The private train company plans new service to Amsterdam, Provence, Lyon, Marseille, and possibly Barcelona
Ford and other carmakers appear to be squeezing margins just to keep up with production
Researchers say bank tellers receive almost $900 million in government benefits because they have low wages
The recent purchase of Topsy is the 10th acquisition Apple has made this year. What were the other ones?
The doughnut chain plans to add at least 30 new U.S. stores next year and is opening up new markets for franchising
The company says its BioLite HomeStove aimed at developing countries can eliminate 90 percent of the typical emissions created by cooking a meal
Since the arena's capacity is 19,500, it would take 35.4 years for every New York City resident to see him at least once
Northwestern's Kellogg School of Management reclaims the top stop after a two-year absence
Author Laurel Delaney discusses the opportunities and risks for small businesses in a "born global" market of 2.4 billion online consumers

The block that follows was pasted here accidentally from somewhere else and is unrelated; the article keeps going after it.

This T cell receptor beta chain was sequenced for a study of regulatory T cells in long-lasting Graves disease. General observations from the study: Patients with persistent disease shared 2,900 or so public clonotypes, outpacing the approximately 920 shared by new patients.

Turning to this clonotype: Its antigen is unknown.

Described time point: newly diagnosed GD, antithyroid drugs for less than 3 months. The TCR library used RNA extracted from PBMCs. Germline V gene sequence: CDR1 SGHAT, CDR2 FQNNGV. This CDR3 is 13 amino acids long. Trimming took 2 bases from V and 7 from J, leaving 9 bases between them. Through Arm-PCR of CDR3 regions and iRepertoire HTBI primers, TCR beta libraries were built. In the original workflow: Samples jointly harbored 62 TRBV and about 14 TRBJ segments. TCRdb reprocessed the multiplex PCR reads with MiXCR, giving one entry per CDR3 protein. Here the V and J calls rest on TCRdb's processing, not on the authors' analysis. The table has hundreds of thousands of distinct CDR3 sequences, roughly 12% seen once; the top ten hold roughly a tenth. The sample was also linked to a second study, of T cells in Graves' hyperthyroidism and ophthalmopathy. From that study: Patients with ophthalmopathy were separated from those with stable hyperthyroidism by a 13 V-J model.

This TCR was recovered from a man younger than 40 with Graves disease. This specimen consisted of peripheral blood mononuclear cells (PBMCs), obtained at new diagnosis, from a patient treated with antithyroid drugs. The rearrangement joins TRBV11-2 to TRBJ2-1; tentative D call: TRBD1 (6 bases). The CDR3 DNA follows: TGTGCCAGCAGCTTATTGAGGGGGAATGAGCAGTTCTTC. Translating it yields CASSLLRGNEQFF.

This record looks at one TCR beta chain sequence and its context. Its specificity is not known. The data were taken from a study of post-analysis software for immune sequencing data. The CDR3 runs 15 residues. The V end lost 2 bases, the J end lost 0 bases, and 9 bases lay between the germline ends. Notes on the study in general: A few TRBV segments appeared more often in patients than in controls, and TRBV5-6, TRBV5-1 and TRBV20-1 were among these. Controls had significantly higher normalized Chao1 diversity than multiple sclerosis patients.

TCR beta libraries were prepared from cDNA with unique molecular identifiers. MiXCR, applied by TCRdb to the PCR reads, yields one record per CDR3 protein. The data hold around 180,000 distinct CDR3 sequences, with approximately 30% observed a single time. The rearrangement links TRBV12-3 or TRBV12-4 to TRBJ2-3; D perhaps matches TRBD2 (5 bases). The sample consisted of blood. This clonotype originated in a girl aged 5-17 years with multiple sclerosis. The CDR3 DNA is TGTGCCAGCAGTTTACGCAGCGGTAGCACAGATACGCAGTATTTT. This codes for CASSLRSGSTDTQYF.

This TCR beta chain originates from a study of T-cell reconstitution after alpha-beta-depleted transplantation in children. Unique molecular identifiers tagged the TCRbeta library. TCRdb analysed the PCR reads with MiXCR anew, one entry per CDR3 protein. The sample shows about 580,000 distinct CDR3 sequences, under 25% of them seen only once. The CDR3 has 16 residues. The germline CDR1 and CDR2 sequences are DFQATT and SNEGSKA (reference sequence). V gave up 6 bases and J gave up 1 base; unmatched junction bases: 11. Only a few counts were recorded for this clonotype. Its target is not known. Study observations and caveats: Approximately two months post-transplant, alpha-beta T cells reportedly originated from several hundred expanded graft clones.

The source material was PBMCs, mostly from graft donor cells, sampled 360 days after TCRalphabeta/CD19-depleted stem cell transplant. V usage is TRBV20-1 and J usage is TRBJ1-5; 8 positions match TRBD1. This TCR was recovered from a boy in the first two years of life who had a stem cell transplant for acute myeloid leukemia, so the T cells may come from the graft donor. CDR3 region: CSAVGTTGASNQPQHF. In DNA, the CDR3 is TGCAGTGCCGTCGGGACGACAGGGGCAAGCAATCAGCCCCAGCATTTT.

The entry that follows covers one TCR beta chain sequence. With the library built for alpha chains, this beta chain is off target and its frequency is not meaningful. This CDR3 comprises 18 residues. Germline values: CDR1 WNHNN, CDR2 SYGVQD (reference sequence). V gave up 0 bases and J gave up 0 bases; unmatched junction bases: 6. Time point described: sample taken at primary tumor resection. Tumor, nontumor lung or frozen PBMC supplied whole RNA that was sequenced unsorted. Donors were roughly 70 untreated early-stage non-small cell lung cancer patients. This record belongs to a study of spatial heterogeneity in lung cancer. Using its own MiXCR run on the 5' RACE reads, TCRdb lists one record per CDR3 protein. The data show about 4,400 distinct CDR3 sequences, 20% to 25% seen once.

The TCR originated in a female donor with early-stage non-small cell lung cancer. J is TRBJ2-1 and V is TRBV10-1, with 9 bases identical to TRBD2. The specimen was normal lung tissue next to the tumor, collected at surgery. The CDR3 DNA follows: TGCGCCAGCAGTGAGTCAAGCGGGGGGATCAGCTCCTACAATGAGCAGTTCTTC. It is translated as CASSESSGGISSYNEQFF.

By Mandy Oaklander
What do you do when your industry tanks before you break into it, but not before the ink dries on your diploma? Or when your job is terminated before it even begins?
The economy is rendering obsolete the degrees of many fresh graduates, and no combination of letters is recession-proof: from BAs to MBAs to JDs, degree-holders of all stripes are threatened by a career void after graduation. So while a string of letters after a name on a business card isn't an antidote for joblessness, the pursuit of a different letter just may be a cure-all.
Enter Plan B. It's a backup life that's a recessionary reality, one driven not by a prescribed path but by raw passion, fearlessness, or desperation—a midlife crisis a few decades early. From brand managers-turned-rappers to journalists-turned-video store managers, here are the stories of grads who ditched Plan A and followed Plan B to a job they never dreamed would be theirs.
Note: The interviews on the slides that follow are condensed and edited for clarity.